• Torpedo Reconnaissance (TR)
    • de Havilland Mosquito TR.33: Post World War II carrier based.3 Had folding wings.3 Powered by Rolls-Royce Merlin 25 engines.3 Used a four bladed propellar.3 Based on FB.VI.3
    • de Havilland Mosquito TR. 37: Post World War II carrier based.3 Had folding wings.3 Powered by Rolls-Royce Merlin 25 engines.3 Used a four bladed propellar.3 Based on FB.VI.3

Usage

Twelve allied nations flew the Mosquito.1

Out of all Royal Air Force (RAF) bombers, the Mosquito had the lowest loss rate.3

The Royal Air Force (RAF) accepted the Mk I photo reconnaissance version in the middle of 1941.2

First Use

The 105 Squadron used Mosquitos to attack Cologne in May 1942 / May 31, 19424,7 in the daytime.3,4 Four Mk IVs flew over the city after the first Thousand Bomber raid to drop their bombs and to photograph the results of the previous raid.4 Two of the Mosquitos were shot down by antiaircraft fire over Cologne.4 The next day, from high altitude, two Mosquitos bombed Cologne.4 Later a single Mosquito, at low altitude, over flew the city to take photos.4 That evening two more Mosquitos were sent and one failed to return.4

10th Anniversary

On the 10th anniversary of the Nazi party coming to power in Germany, Mosquitos bombed Berlin.6

Main Night Fighter

In January 1942 the Mosquito started to replace the Beaufighter night fighters in defense of Britain.3 The Mosquito night fighters ended the war with 600 claimed kills.3

First Mosquito Raid on Berlin

On January 30, 1943, Mosquito B Mk IVs bombed Berlin in the daylight.7

Against the Gestapo

The Mosquito FB.VIs were used in a precision bombing mission against the Gestapo headquarters in Oslo, Norway.1,3,8 Unfortunately the bombs were duds.1

Found the V-1

A Mosquito of the 540 Squadron flew a mission in October 1943 over Peenemünde which lead to the discovery of the V-1.3

Air Craft Carrier Use

On March 25, 1944, a Mosquito became the first twin-engine plane to land on a carrier, the HMS Indefatigable.1

United States

The PR Mosquitos were designated the F-8.3

Withdrawn From Service

In 1951 the last of the Mosquitos were replaced with Bomber Command.5

Specifications

  De Havilland DH.98 Mosquito
Type Light bomber1, Reconnaissance bomber6
Crew  
Engine (Type) 2: Rolls-Royce6
2: Rolls-Royce Merlin 21 Piston1
Cylinders Inline1
Cooling Water6
HP 1,230 each1
Propeller blades 3 each1
Dimensions  
Span 54'1, 54' 2"6
16.51 m1
Length 40' 9"6, 41'1
12.43 m1
Height 15'1, 15' 3"6
4.65 m1
Wing area 454 ft2 1
42.18 m2 1
Weight  
Empty 14,080 lb1
6,400 kg1
Loaded 22,440 lb1
10,200 kg1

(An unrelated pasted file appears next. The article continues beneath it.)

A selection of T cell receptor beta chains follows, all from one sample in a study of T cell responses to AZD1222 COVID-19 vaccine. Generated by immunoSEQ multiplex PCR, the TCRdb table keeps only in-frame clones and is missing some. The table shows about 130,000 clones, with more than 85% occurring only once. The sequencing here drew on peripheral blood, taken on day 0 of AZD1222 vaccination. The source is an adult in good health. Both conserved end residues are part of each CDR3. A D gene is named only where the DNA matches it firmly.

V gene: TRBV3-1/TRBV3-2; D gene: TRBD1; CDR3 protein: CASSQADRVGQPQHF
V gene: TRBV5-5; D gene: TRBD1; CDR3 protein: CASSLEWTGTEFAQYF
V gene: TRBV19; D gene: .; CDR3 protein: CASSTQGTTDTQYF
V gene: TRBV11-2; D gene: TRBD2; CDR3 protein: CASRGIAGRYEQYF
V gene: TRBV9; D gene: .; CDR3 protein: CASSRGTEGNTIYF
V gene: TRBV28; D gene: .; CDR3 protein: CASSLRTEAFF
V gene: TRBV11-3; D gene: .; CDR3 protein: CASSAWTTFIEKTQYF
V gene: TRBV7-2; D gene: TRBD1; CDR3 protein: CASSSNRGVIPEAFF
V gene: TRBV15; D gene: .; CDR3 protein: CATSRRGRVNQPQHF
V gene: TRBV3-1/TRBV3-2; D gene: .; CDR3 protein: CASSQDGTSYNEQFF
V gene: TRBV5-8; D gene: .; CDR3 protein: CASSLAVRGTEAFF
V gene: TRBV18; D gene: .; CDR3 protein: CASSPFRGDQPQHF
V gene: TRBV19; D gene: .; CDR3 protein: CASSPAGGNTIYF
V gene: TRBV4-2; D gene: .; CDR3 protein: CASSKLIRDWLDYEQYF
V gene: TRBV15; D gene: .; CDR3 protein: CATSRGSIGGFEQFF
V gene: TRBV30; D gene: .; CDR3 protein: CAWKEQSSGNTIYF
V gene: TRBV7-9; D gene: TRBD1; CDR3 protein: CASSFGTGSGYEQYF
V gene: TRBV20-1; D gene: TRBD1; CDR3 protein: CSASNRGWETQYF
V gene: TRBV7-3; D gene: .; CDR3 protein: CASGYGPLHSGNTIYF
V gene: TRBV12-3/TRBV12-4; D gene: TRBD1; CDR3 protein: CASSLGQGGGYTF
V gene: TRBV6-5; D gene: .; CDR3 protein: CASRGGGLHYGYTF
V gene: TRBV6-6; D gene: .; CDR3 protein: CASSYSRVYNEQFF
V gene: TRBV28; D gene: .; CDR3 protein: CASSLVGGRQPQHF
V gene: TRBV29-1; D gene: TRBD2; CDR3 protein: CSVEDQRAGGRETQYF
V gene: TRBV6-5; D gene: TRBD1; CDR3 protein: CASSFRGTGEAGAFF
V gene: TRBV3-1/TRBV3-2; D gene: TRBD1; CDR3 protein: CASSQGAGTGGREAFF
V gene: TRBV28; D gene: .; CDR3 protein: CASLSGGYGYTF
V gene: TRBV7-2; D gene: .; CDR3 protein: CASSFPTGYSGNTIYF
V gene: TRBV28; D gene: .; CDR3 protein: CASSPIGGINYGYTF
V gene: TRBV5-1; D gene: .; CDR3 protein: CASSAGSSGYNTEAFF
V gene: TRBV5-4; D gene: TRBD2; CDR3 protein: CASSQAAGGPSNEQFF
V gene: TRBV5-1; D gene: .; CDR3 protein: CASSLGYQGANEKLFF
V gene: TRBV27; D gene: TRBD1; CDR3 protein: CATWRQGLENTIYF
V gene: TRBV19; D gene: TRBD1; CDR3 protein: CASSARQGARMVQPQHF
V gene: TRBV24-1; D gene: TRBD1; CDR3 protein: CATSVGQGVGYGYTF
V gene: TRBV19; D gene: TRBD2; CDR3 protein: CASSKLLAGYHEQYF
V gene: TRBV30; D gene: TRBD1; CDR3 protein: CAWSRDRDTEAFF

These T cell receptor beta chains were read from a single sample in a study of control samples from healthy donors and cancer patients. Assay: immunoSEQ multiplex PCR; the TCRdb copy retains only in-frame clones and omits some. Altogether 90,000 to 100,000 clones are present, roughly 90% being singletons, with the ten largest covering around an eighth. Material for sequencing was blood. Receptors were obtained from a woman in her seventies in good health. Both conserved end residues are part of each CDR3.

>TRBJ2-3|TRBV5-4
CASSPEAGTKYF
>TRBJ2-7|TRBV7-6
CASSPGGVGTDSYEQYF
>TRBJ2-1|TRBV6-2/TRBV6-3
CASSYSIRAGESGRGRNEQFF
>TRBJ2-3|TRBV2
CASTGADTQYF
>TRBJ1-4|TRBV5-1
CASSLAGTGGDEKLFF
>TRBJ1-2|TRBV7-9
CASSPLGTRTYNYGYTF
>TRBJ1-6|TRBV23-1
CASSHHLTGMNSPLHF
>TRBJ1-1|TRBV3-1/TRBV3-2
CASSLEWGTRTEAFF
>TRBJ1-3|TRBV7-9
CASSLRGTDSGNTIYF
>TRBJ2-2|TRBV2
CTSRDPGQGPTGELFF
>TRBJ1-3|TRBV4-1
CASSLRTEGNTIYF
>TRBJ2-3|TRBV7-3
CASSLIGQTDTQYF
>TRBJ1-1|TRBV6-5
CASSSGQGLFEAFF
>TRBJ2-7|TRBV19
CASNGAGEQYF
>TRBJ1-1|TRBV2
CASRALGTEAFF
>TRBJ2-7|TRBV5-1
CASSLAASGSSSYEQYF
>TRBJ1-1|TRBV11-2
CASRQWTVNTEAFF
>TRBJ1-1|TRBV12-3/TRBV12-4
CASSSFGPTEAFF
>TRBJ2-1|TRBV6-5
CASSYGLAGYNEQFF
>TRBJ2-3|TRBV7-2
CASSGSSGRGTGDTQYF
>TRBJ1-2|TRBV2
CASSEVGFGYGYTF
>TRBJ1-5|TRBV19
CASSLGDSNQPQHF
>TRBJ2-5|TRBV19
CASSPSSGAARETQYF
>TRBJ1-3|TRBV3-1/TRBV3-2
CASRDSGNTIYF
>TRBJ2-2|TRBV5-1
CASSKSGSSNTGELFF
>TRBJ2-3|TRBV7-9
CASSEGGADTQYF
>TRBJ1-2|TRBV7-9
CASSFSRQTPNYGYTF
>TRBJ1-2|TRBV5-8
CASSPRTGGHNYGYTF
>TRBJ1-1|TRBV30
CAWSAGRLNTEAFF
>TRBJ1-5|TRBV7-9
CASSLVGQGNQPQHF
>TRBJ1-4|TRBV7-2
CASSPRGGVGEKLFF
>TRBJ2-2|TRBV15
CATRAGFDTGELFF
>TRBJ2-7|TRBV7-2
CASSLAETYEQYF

Performance  
Speed 400 mph6
Speed at 21,000' /
6,400 m
379 mph1
612 kph1
Service ceiling 34,450'1
10,500 m1
Range 1,860 miles1
3,000 km1
Armament 4: MG6
4: 20 mm6
Bombs 4: 500 lb1
4: 227 kg1
  de Havilland B Mosquito
Type Light bomber3
Crew 23
Dimensions  
Span 54' 2"3
16.51 m3
Length 40' 11"3
12.47 m3
Height 15' 3"3
4.65 m3
  de Havilland Mosquito B Mk IV
Type Bomber5,7
Crew 25
Engine (Type) 2: Rolls-Royce Merlin 213,5,7
OR 2: Rolls-Royce Merlin 237
Cylinders V 123,5
Cooling Liquid5
HP 1,250 each5, 1,480 each3
Propeller blades 3 each3
Dimensions  
Span 54' 2"5
Length 40' 9"5
Height 15' 3"5
Weight  
Empty 14,900 lb3
6,759 kg3
Loaded 21,462 lb5, 22,380 lb3
10,151 kg3
Performance  
Speed @ 17,000' 380 mph5
Speed @ 20,000' /
6,096 m
341 mph3
549 kph3
Cruising speed 305 mph3
491 kph3
Service ceiling 27,000'3, 28,800'5
8,230 m3
Range 1,370 miles5, 2,040 miles3
3,283 km3
Armament None7
Bombs 2,000 lb5
4: 250 lb7
Bombs - internal normal load 2,000 lb3
907 kg3
  de Havilland Mosquito B Mk V
Type Bomber7
Engine (Type) 2: Rolls-Royce Merlin 217
Armament  
Bombs 2: 500 lb7
  de Havilland Mosquito B Mk VII
Type Bomber7
Engine (Type) 2: Packard-Merlin 313,7
OR 2: Packard-Merlin 333
HP 31: 1,3003
33: 1,4603
  de Havilland Mosquito B Mk IX
Type Photo Reconnaissance7
Engine (Type) 2: Rolls-Royce Merlin 727
Dimensions  
Length 44' 6"7
13.57 m7
Wing area 454 sq ft7
42.2 sq m7
Performance  
Speed 400 mph7
640 kph7
Service ceiling 36,000'7
10,980 m7
Range 1,500 miles7
2,400 km7
Armament  
Bombs - Bomb Bay 4: 500 lb7
Bombs - Under Wing 2: 500 lb7
  de Havilland B.XVI Mosquito
Type Bomber7, Medium Bomber8
Crew 28
Engine (Type) 2: Rolls-Royce Merlin 728
2: Rolls-Royce Merlin 72/733,7
OR 2: Rolls-Royce Merlin 76/773,7
Cylinders V 128
HP 72: 1,680 each8
72/73: 1,680 each3
76/77: 1,710 each3
Propeller blades 3 each3
Dimensions  
Span 54' 2"7,8
16.51 m8, 16.52 m7
Length 40' 11"8, 44' 6"7
12.47 m8, 13.57 m7
Height 12' 6"8, 17' 5"7
3.81 m8 5.3 m7
Wing Area 454 sq ft7,8
42.18 sq m8, 42.2 sq m7
Weight  
Empty 14,635 lb8, 15,500 lb3
6,638 kg8, 7,031 kg3
Loaded 23,000 lb8, 25,000 lb7, 25,917 lb3
10,433 kg8, 11,350 kg7, 11,756 kg3
Performance  
Speed at 26,000' / 7,925 m 408 mph8
656 kph8
Speed at 28,000' / 8,534 m 415 mph3
668 kph3
Cruising speed 245 mph8, 250 - 358 mph3
394 kph8, 402 - 576 kph3
Climb 2,800' per minute8
853 m per minute8
Service ceiling 36,000'3, 37,000'8, 40,0005
10,973 m3, 11,280 m8
Range 1,485 miles8
2,389 km8
Range with 2,000 lb / 907 kg bombs 1,795 miles3
2,888 km3
Armament  
Bombs 4,000 lb5
Bombs - Early 3,000 lb4
Bombs - 1944 1: 4,000 lb7
OR 4: 500 lb7
Bombs - internal normal load 4: 500 lb8
2,000 lb3
4: 227 kg8
907 kg3
Bombs - internal maximum load 1: 4,000 lb3
1: 1,814 kg3
Bombs - under wing 2: 500 lb3,8
2: 227 kg3,8
  de Havilland Mosquito B Mk XX
Type Bomber7
Engine (Type) 2: Packard Merlin 317
OR 2: Packard Merlin 337
  de Havilland Mosquito B Mk 25
Type Bomber7
Engine (Type) 2: Packard Merlin 2253,7
HP 1,6403
  de Havilland Mosquito B Mk 35
Type Bomber7
Engine (Type) 2: Rolls-Royce Merlin 113/1143,7
Armament  
Bombs 1: 4,000 lb7
OR 4: 500 lb7
  de Havilland Mosquito T Mk III
Type Trainer7
Dimensions  
Length 40' 9.5"7
12.43 m7
  de Havilland Mosquito T Mk 27
Type Trainer7
Engine (Type) 2: Packard Merlin 2257

Sources:

  1. Aircraft of WWII, General Editor: Jim Winchester, 2004
  2. Fighting Aircraft of World War II, Editor: Karen Leverington, 1995
  3. Aircraft of WWII, Stewart Wilson, 1998
  4. Mosquito Bomber / Fighter - Bomber Units 1942 - 45, Martin Bowman, 1998
  5. World War II Airplanes Volume 1, Enzo Angelucci, Paolo Matricardi, 1976
  6. Aeronautics Aircraft Spotters' Handbook, Ensign L. C. Guthman, 1943
  7. Jane's Fighting Aircraft of World War II, 1989
  8. The Encyclopedia of Weapons of World War II, Chris Bishop, 1998